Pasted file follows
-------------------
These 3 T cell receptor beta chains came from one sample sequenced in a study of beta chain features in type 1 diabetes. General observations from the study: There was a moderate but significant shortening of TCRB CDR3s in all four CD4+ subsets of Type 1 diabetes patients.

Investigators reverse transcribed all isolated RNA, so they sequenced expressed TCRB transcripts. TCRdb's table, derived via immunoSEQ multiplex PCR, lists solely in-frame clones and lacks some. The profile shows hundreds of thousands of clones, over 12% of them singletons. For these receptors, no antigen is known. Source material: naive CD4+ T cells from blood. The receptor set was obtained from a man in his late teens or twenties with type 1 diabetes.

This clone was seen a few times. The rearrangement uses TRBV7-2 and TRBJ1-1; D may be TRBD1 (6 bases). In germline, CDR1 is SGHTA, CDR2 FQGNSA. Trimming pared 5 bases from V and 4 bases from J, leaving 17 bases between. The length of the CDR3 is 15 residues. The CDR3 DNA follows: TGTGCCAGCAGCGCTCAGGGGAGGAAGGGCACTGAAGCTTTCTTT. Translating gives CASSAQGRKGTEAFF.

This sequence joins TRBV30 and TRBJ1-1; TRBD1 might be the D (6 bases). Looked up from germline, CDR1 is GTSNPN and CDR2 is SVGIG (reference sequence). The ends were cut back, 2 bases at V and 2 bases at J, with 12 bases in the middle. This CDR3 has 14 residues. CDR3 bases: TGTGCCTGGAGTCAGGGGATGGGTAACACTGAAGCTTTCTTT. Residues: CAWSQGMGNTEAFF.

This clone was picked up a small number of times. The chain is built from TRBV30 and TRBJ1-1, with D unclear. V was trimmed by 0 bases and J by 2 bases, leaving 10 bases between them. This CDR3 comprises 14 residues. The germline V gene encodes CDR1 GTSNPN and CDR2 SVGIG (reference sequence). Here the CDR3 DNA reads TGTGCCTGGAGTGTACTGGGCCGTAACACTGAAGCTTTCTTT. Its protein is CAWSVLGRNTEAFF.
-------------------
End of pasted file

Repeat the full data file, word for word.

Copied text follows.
These 3 T cell receptor beta chains came from one sample sequenced in a study of beta chain features in type 1 diabetes. General observations from the study: There was a moderate but significant shortening of TCRB CDR3s in all four CD4+ subsets of Type 1 diabetes patients.

Investigators reverse transcribed all isolated RNA, so they sequenced expressed TCRB transcripts. TCRdb's table, derived via immunoSEQ multiplex PCR, lists solely in-frame clones and lacks some. The profile shows hundreds of thousands of clones, over 12% of them singletons. For these receptors, no antigen is known. Source material: naive CD4+ T cells from blood. The receptor set was obtained from a man in his late teens or twenties with type 1 diabetes.

This clone was seen a few times. The rearrangement uses TRBV7-2 and TRBJ1-1; D may be TRBD1 (6 bases). In germline, CDR1 is SGHTA, CDR2 FQGNSA. Trimming pared 5 bases from V and 4 bases from J, leaving 17 bases between. The length of the CDR3 is 15 residues. The CDR3 DNA follows: TGTGCCAGCAGCGCTCAGGGGAGGAAGGGCACTGAAGCTTTCTTT. Translating gives CASSAQGRKGTEAFF.

This sequence joins TRBV30 and TRBJ1-1; TRBD1 might be the D (6 bases). Looked up from germline, CDR1 is GTSNPN and CDR2 is SVGIG (reference sequence). The ends were cut back, 2 bases at V and 2 bases at J, with 12 bases in the middle. This CDR3 has 14 residues. CDR3 bases: TGTGCCTGGAGTCAGGGGATGGGTAACACTGAAGCTTTCTTT. Residues: CAWSQGMGNTEAFF.

This clone was picked up a small number of times. The chain is built from TRBV30 and TRBJ1-1, with D unclear. V was trimmed by 0 bases and J by 2 bases, leaving 10 bases between them. This CDR3 comprises 14 residues. The germline V gene encodes CDR1 GTSNPN and CDR2 SVGIG (reference sequence). Here the CDR3 DNA reads TGTGCCTGGAGTGTACTGGGCCGTAACACTGAAGCTTTCTTT. Its protein is CAWSVLGRNTEAFF.